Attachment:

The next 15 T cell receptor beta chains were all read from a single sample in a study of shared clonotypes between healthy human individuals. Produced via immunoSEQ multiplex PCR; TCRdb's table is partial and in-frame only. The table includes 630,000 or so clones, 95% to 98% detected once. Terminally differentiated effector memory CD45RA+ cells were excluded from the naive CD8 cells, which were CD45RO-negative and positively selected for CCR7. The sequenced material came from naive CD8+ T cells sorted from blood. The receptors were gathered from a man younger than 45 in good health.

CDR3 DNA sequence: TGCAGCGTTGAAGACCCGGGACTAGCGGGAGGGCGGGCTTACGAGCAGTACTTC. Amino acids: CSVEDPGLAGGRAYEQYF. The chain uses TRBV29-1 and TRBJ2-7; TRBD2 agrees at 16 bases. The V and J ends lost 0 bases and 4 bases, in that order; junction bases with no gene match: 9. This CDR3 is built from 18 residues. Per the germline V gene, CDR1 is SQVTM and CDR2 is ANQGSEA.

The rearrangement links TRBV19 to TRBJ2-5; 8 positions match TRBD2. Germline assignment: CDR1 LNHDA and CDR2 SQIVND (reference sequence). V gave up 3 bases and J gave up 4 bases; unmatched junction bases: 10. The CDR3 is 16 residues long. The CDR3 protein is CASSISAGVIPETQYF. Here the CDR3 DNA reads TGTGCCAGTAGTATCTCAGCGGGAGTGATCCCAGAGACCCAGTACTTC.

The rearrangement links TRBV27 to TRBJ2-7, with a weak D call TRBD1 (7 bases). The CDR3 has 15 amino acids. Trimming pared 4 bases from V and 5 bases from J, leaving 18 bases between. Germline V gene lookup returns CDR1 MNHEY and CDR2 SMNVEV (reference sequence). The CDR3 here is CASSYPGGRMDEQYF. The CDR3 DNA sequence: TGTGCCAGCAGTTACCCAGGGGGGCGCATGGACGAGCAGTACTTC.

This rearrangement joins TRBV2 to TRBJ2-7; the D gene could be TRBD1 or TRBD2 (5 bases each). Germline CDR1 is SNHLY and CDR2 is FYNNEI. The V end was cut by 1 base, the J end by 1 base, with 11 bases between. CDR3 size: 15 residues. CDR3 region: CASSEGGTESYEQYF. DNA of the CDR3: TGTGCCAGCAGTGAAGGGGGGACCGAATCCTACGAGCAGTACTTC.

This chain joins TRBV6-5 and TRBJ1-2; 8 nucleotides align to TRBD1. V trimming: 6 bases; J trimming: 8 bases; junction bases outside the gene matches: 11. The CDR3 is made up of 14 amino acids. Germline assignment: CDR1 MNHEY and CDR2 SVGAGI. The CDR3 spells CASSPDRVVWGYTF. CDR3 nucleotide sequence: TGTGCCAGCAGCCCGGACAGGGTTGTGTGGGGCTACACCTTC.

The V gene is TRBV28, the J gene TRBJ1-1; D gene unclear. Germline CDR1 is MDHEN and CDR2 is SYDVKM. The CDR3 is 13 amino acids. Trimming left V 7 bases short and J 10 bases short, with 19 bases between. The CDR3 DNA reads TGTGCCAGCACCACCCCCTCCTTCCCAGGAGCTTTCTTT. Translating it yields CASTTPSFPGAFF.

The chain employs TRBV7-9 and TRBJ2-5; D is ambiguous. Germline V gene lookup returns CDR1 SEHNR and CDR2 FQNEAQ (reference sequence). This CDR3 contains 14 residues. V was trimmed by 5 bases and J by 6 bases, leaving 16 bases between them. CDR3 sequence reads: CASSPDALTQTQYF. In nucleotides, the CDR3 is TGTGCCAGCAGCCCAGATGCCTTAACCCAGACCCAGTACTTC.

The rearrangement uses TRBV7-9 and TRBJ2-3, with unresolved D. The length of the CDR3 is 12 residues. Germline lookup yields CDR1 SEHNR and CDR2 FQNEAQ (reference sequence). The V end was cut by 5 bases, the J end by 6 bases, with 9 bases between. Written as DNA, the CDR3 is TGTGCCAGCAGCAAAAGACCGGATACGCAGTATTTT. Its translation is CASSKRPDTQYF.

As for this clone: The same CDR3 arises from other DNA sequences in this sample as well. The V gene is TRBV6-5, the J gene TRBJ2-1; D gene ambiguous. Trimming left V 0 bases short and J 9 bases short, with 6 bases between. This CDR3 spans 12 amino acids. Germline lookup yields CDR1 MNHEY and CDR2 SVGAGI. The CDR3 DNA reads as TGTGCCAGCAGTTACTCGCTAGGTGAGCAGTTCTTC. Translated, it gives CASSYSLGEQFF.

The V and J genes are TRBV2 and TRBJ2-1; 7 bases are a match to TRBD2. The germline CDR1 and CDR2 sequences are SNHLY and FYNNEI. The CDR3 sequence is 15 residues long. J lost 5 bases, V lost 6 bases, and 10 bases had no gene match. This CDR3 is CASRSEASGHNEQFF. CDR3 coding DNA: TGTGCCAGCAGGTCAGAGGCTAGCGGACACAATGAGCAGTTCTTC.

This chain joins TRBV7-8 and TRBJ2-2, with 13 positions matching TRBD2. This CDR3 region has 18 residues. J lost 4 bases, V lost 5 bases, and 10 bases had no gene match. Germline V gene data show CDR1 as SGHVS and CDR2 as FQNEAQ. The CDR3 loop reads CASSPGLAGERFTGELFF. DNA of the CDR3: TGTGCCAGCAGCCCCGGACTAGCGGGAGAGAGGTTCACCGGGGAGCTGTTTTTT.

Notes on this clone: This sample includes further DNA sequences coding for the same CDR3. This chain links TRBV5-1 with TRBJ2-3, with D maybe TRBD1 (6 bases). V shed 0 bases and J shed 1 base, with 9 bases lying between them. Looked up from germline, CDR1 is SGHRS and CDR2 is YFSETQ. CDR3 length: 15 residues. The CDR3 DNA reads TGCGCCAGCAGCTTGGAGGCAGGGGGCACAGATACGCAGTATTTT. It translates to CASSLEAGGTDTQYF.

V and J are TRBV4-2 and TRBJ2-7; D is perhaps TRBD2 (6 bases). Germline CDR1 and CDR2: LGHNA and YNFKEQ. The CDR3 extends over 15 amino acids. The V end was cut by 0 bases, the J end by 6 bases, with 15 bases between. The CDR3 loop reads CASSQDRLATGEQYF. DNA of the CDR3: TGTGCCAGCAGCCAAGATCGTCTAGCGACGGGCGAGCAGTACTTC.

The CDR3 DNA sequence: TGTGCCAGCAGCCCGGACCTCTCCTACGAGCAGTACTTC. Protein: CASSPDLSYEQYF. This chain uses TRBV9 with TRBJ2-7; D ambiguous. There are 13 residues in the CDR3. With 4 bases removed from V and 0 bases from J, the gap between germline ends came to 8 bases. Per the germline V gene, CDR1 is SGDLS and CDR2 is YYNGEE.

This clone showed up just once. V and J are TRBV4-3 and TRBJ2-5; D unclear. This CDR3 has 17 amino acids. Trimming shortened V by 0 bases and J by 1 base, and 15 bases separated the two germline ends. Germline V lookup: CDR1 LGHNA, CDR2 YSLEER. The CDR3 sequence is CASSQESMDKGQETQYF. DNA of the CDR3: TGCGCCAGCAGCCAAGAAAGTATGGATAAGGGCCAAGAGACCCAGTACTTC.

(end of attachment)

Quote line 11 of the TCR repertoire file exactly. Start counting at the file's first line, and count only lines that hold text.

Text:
The V and J genes are TRBV2 and TRBJ2-1; 7 bases are a match to TRBD2. The germline CDR1 and CDR2 sequences are SNHLY and FYNNEI. The CDR3 sequence is 15 residues long. J lost 5 bases, V lost 6 bases, and 10 bases had no gene match. This CDR3 is CASRSEASGHNEQFF. CDR3 coding DNA: TGTGCCAGCAGGTCAGAGGCTAGCGGACACAATGAGCAGTTCTTC.